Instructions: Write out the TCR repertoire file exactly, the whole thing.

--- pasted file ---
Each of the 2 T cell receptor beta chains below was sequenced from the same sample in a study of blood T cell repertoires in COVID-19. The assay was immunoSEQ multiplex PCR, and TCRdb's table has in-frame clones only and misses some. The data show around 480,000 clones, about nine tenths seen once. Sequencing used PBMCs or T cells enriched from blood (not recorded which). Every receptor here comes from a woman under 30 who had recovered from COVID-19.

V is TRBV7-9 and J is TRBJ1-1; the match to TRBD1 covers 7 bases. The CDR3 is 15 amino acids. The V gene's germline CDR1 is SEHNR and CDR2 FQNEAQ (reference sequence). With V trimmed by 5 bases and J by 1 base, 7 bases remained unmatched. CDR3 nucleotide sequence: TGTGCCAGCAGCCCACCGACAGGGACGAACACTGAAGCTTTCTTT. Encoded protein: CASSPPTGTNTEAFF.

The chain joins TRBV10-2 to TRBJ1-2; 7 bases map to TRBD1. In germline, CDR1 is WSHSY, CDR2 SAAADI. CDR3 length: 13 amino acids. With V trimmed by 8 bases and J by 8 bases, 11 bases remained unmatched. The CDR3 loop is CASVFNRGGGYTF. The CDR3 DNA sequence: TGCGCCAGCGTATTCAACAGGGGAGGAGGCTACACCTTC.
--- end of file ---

Each of the 2 T cell receptor beta chains below was sequenced from the same sample in a study of blood T cell repertoires in COVID-19. The assay was immunoSEQ multiplex PCR, and TCRdb's table has in-frame clones only and misses some. The data show around 480,000 clones, about nine tenths seen once. Sequencing used PBMCs or T cells enriched from blood (not recorded which). Every receptor here comes from a woman under 30 who had recovered from COVID-19.

V is TRBV7-9 and J is TRBJ1-1; the match to TRBD1 covers 7 bases. The CDR3 is 15 amino acids. The V gene's germline CDR1 is SEHNR and CDR2 FQNEAQ (reference sequence). With V trimmed by 5 bases and J by 1 base, 7 bases remained unmatched. CDR3 nucleotide sequence: TGTGCCAGCAGCCCACCGACAGGGACGAACACTGAAGCTTTCTTT. Encoded protein: CASSPPTGTNTEAFF.

The chain joins TRBV10-2 to TRBJ1-2; 7 bases map to TRBD1. In germline, CDR1 is WSHSY, CDR2 SAAADI. CDR3 length: 13 amino acids. With V trimmed by 8 bases and J by 8 bases, 11 bases remained unmatched. The CDR3 loop is CASVFNRGGGYTF. The CDR3 DNA sequence: TGCGCCAGCGTATTCAACAGGGGAGGAGGCTACACCTTC.